The attached document was compiled by Kim Kidwell to overview options for finding food on campus to address local food insecurity.
You are here
Sustainable Food Practices (Ongoing)
Recent Project Updates
ArcGIS created an interactive map displaying the information of farms across the State of Illinois. The farms displayed on this map offer direct sales of meat and produce to local markets and consumers on-site.
Achieve Zero Waste
- Decrease Wasteful Practices through Behavior Change
- Establish a Net Zero Waste Plan and Policy
- Increase Recycling Rates
- Reuse Surplus Goods and Valuable "Waste"
- Sustainable Food Practices
- Sustainable Procurement
The 2015 iCAP, chapter 7, objective 4 is "Implement a project that examines the food service carbon footprint for Dining and other on-campus food vendors, while increasing local food procurement to 40% by FY25." Although increasing local food purchases were the primary food procurement initiative outlined in the Illinois Climate Action Plan (iCAP), there are several other sustainable aspects the University has tried to increase in their food purchases.
Food expenditures that are grown and processed within 150 miles of the University and/or purchases that are third-party certified (i.e. USDA Certified Organic, Marine Stewardship Council Blue Ecolabel, Food Alliance, Fair Trade, Certified Humane Raised and Handled) make up 28 percent of the total food purchases made at University Housing in FY17. These standards are verified through the menu management system and primary vendor(s). If campus use the USDA definition of local (400 miles), our local food would be 65%.
Although increasing local food purchases were the primary food procurement initiative outlined in the Illinois Climate Action Plan (iCAP), there are several other sustainable aspects the University has tried to increase in their sustainable food purchases. Sustainable meat methods, such as confinement-free, vegetarian-fed, and hormone free, are also being considered in purchases made at the University. The Monterey Bay Aquarium’s Seafood Watch guidelines are also taken into consideration as to seafood purchases made. We analyze the food provided daily, not just the producing area and processing factory, but also the footprint, which means, in the future, the consumer can know the footprint of the food consumed and have a choice to consume sustainable food. For example, the students can choose to eat a non-meat meal weekly and get information about the reduction of emissions based on their choices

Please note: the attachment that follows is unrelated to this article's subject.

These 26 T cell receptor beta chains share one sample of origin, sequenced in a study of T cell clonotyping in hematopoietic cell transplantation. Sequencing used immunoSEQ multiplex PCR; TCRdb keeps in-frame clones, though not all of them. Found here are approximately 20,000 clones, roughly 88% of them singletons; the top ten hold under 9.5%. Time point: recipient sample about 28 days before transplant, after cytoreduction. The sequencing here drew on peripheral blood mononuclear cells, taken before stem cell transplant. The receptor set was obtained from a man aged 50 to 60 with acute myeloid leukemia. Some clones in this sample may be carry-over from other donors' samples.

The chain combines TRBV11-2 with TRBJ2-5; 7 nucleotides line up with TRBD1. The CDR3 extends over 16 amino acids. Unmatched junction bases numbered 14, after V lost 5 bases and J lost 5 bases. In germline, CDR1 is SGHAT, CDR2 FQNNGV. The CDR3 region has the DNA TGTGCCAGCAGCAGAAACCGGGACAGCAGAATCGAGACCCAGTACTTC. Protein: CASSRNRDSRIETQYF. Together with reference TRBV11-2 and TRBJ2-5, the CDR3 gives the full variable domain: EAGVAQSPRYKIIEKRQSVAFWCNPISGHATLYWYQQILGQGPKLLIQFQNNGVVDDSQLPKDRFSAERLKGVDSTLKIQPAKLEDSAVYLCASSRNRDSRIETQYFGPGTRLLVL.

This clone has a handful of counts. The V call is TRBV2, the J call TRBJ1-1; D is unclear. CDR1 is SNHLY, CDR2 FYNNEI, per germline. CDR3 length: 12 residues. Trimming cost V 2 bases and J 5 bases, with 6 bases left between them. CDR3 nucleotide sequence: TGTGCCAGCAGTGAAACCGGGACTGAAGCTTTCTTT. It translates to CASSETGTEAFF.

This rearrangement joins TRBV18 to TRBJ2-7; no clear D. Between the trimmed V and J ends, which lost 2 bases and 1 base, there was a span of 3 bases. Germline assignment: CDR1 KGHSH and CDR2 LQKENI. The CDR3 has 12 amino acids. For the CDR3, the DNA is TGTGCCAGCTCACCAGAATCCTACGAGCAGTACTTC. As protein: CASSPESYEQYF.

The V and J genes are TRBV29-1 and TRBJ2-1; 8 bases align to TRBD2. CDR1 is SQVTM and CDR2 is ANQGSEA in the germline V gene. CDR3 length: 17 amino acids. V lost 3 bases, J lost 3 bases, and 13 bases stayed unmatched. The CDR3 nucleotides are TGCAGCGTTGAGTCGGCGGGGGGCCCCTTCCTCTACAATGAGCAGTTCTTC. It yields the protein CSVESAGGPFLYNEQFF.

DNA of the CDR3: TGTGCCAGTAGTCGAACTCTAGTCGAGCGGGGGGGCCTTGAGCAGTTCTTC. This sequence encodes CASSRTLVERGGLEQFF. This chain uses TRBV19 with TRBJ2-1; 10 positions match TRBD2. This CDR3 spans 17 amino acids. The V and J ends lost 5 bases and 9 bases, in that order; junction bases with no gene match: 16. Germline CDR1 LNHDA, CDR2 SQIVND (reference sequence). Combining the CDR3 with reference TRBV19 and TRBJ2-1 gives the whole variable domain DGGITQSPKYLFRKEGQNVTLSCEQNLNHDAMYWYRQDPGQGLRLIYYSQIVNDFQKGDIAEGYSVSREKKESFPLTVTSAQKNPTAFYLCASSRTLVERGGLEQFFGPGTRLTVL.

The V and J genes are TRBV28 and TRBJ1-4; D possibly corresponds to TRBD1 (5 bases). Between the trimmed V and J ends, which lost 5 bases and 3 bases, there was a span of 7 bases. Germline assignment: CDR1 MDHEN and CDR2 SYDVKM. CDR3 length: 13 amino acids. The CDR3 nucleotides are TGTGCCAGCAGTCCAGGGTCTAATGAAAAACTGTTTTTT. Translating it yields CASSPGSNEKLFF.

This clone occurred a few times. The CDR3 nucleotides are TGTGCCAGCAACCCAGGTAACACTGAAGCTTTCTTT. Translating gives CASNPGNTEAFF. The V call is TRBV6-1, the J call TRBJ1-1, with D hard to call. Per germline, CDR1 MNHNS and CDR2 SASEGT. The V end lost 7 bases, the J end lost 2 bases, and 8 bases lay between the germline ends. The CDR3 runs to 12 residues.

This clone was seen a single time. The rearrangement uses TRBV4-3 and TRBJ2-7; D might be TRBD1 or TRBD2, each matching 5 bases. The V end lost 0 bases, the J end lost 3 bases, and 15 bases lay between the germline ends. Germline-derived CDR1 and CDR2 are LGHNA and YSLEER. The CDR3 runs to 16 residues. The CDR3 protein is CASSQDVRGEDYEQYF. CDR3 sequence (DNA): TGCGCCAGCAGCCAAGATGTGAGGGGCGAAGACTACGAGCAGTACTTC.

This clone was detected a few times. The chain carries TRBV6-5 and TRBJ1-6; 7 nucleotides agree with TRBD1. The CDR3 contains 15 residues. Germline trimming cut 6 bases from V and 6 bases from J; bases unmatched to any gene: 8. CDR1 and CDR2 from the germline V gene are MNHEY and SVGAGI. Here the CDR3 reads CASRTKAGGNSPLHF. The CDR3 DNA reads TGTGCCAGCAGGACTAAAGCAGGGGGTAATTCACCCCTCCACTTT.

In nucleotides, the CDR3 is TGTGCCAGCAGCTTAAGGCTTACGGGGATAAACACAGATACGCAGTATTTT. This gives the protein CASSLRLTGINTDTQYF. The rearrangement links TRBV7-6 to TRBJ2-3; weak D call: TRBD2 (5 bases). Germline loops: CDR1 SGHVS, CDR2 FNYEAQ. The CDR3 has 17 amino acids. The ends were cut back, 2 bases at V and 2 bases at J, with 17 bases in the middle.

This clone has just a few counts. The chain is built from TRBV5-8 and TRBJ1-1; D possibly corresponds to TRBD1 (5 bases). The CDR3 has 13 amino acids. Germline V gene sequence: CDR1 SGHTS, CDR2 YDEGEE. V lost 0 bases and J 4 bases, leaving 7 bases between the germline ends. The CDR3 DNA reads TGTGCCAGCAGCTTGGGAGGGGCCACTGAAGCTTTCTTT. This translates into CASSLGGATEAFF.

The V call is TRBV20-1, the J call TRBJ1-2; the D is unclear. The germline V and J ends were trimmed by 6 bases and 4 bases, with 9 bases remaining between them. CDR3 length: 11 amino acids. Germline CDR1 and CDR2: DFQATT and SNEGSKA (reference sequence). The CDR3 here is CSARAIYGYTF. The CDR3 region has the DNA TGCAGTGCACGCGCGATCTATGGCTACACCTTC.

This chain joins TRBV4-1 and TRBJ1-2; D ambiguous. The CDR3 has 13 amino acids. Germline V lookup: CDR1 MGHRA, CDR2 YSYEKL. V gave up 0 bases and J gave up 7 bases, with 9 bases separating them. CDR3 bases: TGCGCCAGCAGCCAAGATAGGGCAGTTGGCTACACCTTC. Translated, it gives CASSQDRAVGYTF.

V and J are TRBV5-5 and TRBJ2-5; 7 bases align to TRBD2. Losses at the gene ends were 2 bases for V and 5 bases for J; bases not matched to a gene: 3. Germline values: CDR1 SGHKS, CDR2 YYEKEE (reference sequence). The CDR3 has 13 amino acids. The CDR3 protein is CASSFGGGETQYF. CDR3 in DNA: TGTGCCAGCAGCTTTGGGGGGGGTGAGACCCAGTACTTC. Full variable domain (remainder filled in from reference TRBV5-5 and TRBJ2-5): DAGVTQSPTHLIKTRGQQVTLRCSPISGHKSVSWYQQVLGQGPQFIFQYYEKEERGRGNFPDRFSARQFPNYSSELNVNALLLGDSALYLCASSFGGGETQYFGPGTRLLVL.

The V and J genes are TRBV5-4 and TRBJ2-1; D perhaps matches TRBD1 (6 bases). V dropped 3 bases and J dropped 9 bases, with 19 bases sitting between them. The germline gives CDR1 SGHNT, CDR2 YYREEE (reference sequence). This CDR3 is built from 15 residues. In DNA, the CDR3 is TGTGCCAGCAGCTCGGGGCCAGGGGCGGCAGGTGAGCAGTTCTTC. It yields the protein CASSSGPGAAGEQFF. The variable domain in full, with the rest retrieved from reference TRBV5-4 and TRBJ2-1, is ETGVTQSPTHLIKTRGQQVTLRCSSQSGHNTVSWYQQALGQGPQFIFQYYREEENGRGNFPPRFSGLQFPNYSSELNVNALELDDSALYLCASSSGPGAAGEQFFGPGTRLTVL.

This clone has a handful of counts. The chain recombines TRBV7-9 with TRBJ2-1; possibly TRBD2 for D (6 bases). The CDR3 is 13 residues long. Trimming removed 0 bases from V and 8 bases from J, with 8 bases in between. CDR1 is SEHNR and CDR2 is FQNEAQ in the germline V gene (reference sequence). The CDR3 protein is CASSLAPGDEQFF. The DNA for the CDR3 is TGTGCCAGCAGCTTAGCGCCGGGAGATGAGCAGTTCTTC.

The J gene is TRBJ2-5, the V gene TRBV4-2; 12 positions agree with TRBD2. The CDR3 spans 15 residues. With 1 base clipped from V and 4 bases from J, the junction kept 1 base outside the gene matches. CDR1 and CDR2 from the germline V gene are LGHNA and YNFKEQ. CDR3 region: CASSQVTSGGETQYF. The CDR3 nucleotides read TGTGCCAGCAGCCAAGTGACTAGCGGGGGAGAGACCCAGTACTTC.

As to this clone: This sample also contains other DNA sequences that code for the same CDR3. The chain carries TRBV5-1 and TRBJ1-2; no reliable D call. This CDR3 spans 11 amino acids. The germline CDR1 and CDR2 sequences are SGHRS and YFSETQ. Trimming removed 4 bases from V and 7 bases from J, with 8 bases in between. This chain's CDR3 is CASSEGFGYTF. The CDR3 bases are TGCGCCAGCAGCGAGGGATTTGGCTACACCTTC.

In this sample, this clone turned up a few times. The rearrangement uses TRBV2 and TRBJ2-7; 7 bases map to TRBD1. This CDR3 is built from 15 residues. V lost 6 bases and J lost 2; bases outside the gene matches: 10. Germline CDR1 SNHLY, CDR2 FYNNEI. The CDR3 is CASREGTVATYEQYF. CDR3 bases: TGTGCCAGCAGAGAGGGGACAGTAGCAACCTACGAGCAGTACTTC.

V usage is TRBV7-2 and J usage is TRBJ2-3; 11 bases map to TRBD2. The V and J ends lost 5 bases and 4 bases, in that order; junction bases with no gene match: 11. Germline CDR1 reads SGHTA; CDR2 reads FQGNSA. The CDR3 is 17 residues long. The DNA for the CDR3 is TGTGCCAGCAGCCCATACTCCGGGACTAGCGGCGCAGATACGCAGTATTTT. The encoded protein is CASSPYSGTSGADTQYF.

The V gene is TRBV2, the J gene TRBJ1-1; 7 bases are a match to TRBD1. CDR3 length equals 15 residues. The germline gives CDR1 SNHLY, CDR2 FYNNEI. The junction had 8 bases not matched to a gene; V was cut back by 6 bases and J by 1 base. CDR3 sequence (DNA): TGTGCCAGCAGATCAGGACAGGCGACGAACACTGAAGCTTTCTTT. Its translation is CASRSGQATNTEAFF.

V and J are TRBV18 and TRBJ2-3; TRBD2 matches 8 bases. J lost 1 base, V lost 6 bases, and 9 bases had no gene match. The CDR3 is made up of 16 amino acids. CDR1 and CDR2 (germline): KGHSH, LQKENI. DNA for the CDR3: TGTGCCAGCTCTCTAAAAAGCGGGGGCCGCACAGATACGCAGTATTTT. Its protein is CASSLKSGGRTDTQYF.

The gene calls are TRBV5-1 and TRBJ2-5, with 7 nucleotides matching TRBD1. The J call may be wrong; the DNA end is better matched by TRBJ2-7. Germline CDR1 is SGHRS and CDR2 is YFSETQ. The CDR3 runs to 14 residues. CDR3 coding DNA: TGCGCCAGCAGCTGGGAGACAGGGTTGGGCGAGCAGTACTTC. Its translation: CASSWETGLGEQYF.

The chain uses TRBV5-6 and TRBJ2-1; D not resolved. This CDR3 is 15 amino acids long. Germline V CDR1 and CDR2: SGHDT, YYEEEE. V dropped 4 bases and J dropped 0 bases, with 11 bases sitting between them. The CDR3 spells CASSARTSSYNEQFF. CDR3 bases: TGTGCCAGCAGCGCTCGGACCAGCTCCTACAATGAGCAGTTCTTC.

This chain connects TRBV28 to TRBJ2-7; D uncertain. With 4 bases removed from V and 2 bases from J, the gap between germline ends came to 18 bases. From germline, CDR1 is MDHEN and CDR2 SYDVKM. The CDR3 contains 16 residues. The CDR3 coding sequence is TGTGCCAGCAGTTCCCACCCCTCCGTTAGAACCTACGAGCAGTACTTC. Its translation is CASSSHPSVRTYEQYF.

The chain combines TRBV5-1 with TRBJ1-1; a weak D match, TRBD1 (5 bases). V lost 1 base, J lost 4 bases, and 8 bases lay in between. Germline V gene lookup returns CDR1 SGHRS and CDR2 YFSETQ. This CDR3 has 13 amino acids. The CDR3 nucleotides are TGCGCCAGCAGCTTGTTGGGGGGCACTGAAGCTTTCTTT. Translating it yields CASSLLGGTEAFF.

Additionally, Dining Services also bought food from the Sustainable Student Farm to help develop sustainable farming technology, such as the food from frame farm, where the crops are grown on the wall, the production rate is three times that of a conventional farm. Meanwhile, we take efforts to increase recycling rates; for example, Dining Services uses coffee grits as fertilizers for crops, and encourages the usage of recyclable cups and plastic bags.
This campus includes six residence dining halls which serve about 25,000 meals daily during the academic year. All eat-in dishware use at dining halls is washable, and therefore re-usable. To-go meals are served in compostable containers. All napkins used in Residential Dining are recycled content.
Because of the volume of food services, these areas deserve serious consideration in regard to their environmental impacts, such as GHS emission. We have been making some efforts to consuming local food, which is the primary food procurement initiative, but we can do more to promote the sustainability in food.
Dining Services has made excellent progress in terms of procuring foods locally and continuing to look for methods to reduce environmental impact. Dining already procures approximately 28% of food from sources within 150 miles of campus, which includes 95% of all the produce grown on the Sustainable Student Farm. Up to now, these efforts have been primarily focused on increasing the fraction of local food, with less attention paid to explicit consideration of the associated greenhouse gas emissions.
With the assistance of relevant academic specialists and students, Dining Services could develop a Food Footprint for operations. This report would reveal the GHG emissions from food services, and inform future efforts to increase local food purchases, including which purchases contribute most to emissions and should be avoided.
The campus could make the information developed by Dining Services available to other campus food vendors. This information will help them make better decisions regarding the procurement of local foods and any associated reduction in greenhouse gas emissions from these efforts.
The campus could also make a concerted effort to work with local farmers to develop robust markets for local foods, and local food processing facilities, which will enable a greater use of local foods both by our campus and our community.
No description has been provided yet.